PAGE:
Brown rice is one of the most commonly grown grains in the world.
Green rice is another common ingredient used to make green pasta.
But the most important ingredient in green rice, white rice, is now being challenged by a new strain of bacteria, known as Rikenya.
Rikenya, which emerged in India in the late 1980s, is considered a foodborne pathogen that has been linked to severe food poisoning outbreaks.
The new strain, which is now causing widespread illness in parts of South and Southeast Asia, has been identified in more than 2,000 rice-growing countries in India, Bangladesh, Cambodia, China, Indonesia, Malaysia, Myanmar, Singapore, Thailand, Vietnam, and the Philippines.
Rikki Pimentel, an expert in the microbiology and immunology of foodborne diseases at the University of California San Francisco, said the strain is being used as a weapon against rice, a staple grain for millions of people.
“What we see is this new strain has developed resistance to the most common strains of Rikenyan bacteria, and it’s been able to use the resistance to produce this very high toxin and the ability to cause severe foodborne disease outbreaks in a very short period of time,” Pimentels said.
Ricarda L. Rangaswamy, a food safety expert at the National Institute of Food and Agriculture in the United States, said that, like most bacteria, Rikeny has an aggressive mode of resistance that makes it difficult for it to adapt to new strains.
She said, “Rikeny is really a very persistent bacteria.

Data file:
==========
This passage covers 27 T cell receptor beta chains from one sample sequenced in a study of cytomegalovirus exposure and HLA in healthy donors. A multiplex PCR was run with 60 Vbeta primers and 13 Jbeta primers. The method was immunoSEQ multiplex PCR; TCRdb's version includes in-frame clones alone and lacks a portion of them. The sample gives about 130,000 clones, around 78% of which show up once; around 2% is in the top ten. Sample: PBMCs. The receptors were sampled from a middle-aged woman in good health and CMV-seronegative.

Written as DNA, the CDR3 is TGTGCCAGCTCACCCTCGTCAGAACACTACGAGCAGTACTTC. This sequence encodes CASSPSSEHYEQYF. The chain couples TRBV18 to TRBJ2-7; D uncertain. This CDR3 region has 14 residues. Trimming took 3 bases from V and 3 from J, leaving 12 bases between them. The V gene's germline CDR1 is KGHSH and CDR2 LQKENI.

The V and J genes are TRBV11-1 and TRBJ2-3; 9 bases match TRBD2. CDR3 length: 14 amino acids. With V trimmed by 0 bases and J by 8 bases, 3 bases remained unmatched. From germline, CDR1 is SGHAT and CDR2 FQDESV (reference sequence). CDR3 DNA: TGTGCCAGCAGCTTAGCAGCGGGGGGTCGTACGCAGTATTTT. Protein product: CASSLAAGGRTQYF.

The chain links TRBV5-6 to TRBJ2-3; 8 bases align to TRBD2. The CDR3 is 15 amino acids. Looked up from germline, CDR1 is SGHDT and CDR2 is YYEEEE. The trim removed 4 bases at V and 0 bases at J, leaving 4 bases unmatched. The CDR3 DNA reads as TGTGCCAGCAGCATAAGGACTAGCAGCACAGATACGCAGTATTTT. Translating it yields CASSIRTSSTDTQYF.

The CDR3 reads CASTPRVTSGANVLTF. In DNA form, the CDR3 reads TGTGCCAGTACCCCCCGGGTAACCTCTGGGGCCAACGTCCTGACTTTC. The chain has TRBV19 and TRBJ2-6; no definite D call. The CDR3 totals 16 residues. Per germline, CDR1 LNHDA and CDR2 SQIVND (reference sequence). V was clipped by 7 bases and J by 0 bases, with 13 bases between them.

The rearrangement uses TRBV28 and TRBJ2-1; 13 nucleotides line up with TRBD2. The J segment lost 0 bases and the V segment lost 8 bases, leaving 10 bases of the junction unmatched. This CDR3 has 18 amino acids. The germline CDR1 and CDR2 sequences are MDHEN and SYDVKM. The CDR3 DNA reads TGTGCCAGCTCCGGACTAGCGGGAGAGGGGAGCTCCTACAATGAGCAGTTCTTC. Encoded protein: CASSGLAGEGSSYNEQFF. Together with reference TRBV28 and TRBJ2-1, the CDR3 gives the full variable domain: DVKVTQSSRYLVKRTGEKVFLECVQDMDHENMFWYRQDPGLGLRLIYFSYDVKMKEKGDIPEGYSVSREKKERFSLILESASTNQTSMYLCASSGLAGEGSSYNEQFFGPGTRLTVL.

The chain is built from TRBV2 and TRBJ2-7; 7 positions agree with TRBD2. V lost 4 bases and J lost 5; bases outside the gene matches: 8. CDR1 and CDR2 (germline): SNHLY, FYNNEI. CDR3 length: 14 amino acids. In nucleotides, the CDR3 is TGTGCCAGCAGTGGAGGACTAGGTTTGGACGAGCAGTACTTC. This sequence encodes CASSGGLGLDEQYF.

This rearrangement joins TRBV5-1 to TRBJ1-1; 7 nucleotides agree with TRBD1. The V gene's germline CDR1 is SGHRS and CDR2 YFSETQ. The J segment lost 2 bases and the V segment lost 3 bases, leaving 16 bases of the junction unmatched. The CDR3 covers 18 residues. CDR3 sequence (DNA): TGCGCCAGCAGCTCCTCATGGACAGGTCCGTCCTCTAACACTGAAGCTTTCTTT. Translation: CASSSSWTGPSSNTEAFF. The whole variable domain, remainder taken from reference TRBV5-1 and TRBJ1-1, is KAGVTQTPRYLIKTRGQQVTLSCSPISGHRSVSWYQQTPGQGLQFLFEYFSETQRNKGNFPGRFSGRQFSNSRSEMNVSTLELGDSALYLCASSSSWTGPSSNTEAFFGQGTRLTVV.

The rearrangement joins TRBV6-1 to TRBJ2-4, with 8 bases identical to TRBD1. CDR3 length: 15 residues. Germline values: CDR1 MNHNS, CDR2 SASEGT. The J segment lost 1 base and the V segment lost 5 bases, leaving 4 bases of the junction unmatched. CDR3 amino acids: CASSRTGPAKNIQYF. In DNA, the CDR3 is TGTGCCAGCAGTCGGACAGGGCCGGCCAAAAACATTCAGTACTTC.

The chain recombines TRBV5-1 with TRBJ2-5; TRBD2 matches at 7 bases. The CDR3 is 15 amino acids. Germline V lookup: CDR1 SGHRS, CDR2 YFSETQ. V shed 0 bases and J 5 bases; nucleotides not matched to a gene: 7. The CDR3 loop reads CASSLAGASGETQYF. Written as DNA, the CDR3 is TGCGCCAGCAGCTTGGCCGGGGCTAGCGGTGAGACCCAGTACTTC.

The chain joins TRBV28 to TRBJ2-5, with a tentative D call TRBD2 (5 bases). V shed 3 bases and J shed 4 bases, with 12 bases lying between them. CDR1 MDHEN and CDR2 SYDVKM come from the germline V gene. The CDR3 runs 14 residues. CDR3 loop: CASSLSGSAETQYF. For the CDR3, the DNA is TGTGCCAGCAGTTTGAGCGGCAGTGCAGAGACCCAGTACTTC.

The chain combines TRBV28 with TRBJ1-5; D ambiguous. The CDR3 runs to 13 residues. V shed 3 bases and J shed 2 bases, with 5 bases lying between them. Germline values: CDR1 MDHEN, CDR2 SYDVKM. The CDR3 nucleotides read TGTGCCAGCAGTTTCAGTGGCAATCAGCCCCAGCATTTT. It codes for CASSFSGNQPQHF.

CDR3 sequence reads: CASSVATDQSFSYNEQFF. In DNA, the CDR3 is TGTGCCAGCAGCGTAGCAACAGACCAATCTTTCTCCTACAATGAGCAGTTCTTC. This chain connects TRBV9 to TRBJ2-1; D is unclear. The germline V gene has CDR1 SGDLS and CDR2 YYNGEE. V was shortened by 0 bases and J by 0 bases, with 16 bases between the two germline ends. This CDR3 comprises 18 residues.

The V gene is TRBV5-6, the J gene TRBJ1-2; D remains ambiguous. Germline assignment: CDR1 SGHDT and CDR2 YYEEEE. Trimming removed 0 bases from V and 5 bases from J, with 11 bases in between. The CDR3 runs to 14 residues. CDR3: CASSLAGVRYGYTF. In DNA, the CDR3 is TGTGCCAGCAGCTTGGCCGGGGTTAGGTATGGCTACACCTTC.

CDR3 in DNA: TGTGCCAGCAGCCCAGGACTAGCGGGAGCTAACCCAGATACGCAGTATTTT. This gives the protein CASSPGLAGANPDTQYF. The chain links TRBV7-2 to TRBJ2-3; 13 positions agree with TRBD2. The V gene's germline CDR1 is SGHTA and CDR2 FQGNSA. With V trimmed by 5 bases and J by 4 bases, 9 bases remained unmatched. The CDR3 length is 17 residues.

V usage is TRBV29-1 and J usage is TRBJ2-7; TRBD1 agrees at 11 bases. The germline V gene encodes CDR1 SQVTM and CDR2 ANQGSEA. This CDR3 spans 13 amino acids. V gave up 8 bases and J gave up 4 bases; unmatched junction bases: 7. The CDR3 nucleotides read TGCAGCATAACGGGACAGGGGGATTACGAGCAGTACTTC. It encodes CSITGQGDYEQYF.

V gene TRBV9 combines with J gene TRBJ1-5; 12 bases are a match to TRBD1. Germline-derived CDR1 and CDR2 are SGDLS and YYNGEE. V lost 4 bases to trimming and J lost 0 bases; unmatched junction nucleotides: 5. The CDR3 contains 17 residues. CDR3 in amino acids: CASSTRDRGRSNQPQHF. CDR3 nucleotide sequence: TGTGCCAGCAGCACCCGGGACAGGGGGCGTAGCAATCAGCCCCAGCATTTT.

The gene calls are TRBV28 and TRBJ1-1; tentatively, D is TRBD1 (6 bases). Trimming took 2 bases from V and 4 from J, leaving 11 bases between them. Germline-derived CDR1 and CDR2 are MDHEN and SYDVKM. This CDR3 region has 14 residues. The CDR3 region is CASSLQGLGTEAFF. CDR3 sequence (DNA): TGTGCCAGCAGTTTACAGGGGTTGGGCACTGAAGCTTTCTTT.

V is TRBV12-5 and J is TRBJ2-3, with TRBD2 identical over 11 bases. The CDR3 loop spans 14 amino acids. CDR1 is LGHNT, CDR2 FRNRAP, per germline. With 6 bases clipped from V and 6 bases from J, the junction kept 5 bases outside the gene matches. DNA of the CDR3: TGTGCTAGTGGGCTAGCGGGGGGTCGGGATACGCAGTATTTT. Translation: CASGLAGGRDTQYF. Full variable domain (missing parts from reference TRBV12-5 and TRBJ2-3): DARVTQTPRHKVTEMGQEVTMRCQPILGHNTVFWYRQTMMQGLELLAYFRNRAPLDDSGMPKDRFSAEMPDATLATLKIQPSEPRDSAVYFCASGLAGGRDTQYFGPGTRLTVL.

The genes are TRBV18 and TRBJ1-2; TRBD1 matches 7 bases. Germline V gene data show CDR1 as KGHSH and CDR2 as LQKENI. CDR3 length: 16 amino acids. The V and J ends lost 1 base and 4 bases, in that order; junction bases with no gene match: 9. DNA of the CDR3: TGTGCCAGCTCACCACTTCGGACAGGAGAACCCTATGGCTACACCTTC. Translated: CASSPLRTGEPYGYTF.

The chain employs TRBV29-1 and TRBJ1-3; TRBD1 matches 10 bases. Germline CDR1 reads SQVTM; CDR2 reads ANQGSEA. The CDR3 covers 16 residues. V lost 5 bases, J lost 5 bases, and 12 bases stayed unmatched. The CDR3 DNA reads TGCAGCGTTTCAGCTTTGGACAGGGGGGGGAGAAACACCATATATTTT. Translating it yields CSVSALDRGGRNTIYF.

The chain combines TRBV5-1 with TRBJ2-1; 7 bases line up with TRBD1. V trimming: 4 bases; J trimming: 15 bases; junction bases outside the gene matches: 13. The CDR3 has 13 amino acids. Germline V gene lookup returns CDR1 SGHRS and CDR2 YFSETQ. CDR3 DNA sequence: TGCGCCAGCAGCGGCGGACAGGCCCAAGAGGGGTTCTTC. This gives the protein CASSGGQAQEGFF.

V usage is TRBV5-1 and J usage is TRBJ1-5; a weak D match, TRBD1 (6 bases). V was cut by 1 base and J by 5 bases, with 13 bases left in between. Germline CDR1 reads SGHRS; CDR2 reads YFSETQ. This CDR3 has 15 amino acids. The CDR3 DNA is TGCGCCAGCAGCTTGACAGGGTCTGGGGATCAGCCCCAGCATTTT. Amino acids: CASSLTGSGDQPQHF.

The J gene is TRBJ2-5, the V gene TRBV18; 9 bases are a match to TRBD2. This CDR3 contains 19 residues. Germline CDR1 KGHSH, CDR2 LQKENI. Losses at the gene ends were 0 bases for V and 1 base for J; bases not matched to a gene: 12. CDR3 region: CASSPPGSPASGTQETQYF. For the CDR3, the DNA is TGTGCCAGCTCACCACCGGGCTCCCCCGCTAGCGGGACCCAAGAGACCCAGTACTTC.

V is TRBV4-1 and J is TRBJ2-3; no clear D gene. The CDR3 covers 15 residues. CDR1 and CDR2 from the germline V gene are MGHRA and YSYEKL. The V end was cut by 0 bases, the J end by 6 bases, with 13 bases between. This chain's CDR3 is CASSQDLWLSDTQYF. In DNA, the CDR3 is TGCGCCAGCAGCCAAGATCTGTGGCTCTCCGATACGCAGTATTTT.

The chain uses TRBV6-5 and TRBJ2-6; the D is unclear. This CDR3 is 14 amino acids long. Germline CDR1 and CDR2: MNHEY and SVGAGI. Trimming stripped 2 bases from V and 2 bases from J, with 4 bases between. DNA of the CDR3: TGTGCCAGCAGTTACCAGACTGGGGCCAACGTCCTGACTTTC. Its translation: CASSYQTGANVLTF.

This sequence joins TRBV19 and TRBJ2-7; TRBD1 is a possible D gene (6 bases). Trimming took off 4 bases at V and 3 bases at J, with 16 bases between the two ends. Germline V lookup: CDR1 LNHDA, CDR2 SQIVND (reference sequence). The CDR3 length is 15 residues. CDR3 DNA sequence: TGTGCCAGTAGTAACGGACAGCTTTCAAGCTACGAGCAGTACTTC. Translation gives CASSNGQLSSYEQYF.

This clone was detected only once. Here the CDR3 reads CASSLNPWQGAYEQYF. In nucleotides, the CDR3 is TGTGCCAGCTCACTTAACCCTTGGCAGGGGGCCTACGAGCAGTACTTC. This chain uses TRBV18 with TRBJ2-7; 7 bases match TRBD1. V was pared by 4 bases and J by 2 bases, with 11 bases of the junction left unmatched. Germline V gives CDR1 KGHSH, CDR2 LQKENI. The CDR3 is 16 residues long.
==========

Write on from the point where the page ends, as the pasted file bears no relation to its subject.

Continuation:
It will not go away, it will keep spreading in a population for a long time and we don’t know how long it will be able to persist in that population.”
The most common Riken Yans in India are from India’s western regions, which are prone to frequent droughts, floods, and extreme weather events.
“If you are a farmer, if you grow rice or beans in India and if you have any concerns about climate change, that’s one of those things you should do.
But if you are not a farmer and you are concerned about the climate and you’re not concerned about rice, you should definitely get rid of that rice,” said Rangaseswamy.
The United States has not identified a threat from RikenYans, but experts say the potential is there.
“The United Kingdom is very concerned about what is happening with Riken in the rice industry, and there is a growing concern that this could become a pandemic.
And I think it is likely,” said Steve D’Amico, a professor of agricultural economics at the Georgia Institute of Technology.
“We need to make sure we are not putting the rice farmers in a position where they are at risk.”
Rangas Wanda, an agricultural scientist at the Federal University of Rio Grande do Sul, Brazil, said Rikenies are a new foodborne threat because they are not resistant to the widely used antibiotics that are used to treat bacteria infections.
“We know they are resistant to many of these antibiotics.
We have not seen any evidence that they are going to get resistant to these antibiotics,” Wanda said.
Wanda said if the rice farming industry is not getting the help it needs, the new strain could be spreading rapidly and could lead to widespread foodborne illnesses.
“It is very difficult to predict the consequences of Risen Yans because we do not know how the rice growers are going, but the question is: What is the risk that they could end up being able to adapt and use this new toxin?”
If the farmers have to adapt, then they will need to adapt quickly.
If the rice producers don’t have the ability, then this strain could spread rapidly.
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Read more about the food industry:In the United Kingdom, the country’s largest rice-producing country, the Food Standards Agency said it is working with the Food and Environment Research Council and others to make rice resistant to Riken yans.
The agency said it has identified more than 500,000 cases of food poisoning associated with Risen yans and is testing about 150,000 pounds of rice daily.